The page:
It sounds obvious but it is important that we reflect the world around us as it actually is – what it means to be British, who we are as a country and as people. Who even lives here (as I've discovered, relocating to Wales after 20 years in London and being asked if there are any Black people here).
There are two big myths I want to bust on the point of advancement and progression of non-white talent in the publishing industry.
The first is that it will take time to see through.
The second is that if you're from a lower socio-economic background, you are not interested in the arts and it's associated financial instability and erratic career path.
I had my first major hit as a commisioning editor at 23. I'd been assisting for about 18 months. I had a boss at the time who was open to new ideas and actively asked for them. Good ideas for books come from everywhere and anywhere.
Since 2012, Creative Access has placed 350 non-white interns across the pPublishing industry. There is a growing aspirational class of Black and non-white talent who want to do the 'fun jobs'. I might have been slightly ahead of the curve when I entered the industry in the late ’90s but that hasn't been the case now for years, I've seen it first hand through the internship programme. However all and especially Black and non-white talent needs to be supported up and through the industry. We need allyship and meaningful allyship at that. In my view that means targets for staff and output.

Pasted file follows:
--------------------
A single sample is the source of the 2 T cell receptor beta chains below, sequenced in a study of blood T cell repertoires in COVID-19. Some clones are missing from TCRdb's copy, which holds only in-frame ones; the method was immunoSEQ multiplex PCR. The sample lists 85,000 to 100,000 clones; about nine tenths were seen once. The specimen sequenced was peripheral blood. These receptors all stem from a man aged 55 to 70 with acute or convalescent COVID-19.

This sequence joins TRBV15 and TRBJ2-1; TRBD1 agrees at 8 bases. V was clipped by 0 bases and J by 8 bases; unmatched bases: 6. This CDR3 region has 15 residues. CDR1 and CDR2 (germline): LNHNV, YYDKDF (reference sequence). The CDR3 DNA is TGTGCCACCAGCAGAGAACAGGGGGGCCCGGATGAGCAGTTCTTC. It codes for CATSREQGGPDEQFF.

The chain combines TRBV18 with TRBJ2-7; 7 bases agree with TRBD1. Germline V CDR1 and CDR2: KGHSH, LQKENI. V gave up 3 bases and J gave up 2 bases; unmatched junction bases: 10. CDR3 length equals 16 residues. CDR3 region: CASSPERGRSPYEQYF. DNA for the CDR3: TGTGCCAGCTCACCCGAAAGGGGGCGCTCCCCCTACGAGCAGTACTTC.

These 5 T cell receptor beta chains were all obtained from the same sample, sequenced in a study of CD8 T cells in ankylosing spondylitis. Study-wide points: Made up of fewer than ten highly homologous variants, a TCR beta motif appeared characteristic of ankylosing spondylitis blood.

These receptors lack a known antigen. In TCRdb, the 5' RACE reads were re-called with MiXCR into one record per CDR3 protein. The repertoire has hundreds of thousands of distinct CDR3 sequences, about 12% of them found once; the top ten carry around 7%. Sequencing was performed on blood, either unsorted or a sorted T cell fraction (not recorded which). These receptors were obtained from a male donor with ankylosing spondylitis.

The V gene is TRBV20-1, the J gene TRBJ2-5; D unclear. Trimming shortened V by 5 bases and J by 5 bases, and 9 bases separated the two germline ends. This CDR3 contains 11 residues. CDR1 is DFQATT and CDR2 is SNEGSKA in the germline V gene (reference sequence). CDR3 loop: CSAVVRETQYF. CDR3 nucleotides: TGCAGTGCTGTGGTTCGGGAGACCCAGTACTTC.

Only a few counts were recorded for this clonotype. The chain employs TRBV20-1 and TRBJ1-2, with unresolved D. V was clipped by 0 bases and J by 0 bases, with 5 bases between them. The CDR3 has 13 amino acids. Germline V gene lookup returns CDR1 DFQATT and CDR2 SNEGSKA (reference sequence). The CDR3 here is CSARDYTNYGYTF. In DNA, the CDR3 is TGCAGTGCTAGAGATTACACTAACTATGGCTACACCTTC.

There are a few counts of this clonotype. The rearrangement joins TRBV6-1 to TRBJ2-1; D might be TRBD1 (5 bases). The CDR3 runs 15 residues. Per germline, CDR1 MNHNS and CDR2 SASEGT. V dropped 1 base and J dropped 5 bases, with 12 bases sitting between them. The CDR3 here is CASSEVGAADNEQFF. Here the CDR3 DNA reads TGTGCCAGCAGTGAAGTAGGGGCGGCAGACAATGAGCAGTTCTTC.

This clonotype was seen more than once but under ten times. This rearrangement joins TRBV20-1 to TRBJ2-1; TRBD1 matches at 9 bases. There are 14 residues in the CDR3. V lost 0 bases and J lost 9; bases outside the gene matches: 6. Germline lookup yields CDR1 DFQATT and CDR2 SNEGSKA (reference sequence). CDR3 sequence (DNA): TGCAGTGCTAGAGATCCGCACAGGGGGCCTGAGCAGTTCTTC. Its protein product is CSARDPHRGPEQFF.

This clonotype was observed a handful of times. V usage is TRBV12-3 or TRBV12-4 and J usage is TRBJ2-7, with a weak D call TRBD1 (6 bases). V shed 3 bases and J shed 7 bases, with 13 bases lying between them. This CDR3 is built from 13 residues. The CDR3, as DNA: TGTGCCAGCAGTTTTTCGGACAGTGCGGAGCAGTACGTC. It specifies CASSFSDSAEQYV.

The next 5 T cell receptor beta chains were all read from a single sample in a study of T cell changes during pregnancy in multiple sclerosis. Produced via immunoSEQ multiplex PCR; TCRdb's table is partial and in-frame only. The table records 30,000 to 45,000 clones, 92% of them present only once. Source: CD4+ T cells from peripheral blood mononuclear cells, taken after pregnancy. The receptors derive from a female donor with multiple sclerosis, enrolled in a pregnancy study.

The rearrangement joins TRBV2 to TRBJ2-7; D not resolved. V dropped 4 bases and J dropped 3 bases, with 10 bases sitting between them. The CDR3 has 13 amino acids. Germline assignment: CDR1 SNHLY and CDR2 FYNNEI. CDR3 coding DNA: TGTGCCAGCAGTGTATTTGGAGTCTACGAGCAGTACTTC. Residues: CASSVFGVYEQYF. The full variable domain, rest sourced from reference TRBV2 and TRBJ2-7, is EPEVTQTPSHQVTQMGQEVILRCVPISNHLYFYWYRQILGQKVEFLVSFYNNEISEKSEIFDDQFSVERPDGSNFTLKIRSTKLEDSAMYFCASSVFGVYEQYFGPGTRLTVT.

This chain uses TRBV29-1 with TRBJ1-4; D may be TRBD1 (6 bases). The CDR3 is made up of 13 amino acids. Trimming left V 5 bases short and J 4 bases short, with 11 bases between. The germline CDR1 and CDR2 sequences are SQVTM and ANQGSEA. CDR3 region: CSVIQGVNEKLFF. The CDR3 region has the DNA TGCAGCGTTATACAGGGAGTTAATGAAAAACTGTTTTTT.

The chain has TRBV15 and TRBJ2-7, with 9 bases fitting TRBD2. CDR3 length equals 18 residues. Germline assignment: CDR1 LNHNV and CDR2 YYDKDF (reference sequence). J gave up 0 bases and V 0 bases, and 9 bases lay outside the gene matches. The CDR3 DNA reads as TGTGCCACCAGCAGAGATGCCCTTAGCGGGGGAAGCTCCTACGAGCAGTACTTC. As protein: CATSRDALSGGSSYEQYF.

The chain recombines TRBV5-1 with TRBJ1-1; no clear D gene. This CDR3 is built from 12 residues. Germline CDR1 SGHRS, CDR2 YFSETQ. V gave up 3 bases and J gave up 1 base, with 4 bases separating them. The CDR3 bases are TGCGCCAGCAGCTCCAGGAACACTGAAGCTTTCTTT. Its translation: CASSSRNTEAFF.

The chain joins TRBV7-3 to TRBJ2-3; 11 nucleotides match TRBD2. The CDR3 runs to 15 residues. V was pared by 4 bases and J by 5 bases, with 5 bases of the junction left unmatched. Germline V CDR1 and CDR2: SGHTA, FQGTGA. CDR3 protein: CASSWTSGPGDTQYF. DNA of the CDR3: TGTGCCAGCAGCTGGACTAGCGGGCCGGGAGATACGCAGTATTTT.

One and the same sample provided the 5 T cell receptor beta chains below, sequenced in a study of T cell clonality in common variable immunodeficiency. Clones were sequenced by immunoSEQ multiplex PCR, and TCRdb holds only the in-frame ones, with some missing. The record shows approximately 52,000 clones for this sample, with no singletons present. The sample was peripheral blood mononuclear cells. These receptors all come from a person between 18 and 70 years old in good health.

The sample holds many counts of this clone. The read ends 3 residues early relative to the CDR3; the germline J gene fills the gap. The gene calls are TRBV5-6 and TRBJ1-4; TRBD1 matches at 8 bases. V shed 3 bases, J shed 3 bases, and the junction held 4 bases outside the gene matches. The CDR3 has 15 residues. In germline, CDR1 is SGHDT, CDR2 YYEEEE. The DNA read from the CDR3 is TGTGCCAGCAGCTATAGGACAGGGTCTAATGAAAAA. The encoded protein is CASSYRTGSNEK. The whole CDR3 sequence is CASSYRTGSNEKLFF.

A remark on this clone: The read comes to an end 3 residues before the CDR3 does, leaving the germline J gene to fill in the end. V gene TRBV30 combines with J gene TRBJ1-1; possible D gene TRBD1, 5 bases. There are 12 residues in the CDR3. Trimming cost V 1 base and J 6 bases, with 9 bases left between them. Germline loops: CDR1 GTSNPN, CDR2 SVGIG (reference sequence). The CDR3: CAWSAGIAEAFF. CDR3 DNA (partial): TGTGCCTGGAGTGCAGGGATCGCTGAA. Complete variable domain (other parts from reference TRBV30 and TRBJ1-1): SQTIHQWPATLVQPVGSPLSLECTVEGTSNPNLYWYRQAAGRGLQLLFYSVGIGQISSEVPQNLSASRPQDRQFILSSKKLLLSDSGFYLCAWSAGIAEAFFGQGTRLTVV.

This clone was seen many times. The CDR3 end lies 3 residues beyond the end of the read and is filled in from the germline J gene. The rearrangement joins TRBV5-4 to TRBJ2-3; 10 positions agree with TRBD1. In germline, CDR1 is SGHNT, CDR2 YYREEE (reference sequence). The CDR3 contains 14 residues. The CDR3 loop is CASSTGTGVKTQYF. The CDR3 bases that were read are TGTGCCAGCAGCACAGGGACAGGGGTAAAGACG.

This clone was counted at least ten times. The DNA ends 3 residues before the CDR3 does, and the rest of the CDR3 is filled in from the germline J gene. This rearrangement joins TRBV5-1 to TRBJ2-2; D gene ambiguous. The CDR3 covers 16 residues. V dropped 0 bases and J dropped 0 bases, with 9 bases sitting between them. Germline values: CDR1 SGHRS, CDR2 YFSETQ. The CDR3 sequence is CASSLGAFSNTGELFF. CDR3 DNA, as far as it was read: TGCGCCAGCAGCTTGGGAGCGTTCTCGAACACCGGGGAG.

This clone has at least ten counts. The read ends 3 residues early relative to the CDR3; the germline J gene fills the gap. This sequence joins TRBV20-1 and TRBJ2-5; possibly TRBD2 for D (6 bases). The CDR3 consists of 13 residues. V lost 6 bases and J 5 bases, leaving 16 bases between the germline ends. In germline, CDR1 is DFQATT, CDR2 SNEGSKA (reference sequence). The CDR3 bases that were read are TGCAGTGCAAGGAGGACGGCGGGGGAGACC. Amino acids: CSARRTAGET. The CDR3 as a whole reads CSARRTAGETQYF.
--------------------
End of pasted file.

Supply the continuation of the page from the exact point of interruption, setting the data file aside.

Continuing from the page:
The PA have set a target of 15% non-white staff in the industry to be achieved in 5 years (set in 2017). PRH just released their new diversity plan with a target of 5% output.
What I'd like to see is a consistent target for staff and output agreed across publishers and retail.
I think we need a formal independent body that monitors and tracks how equality is communicated and industry progress on this.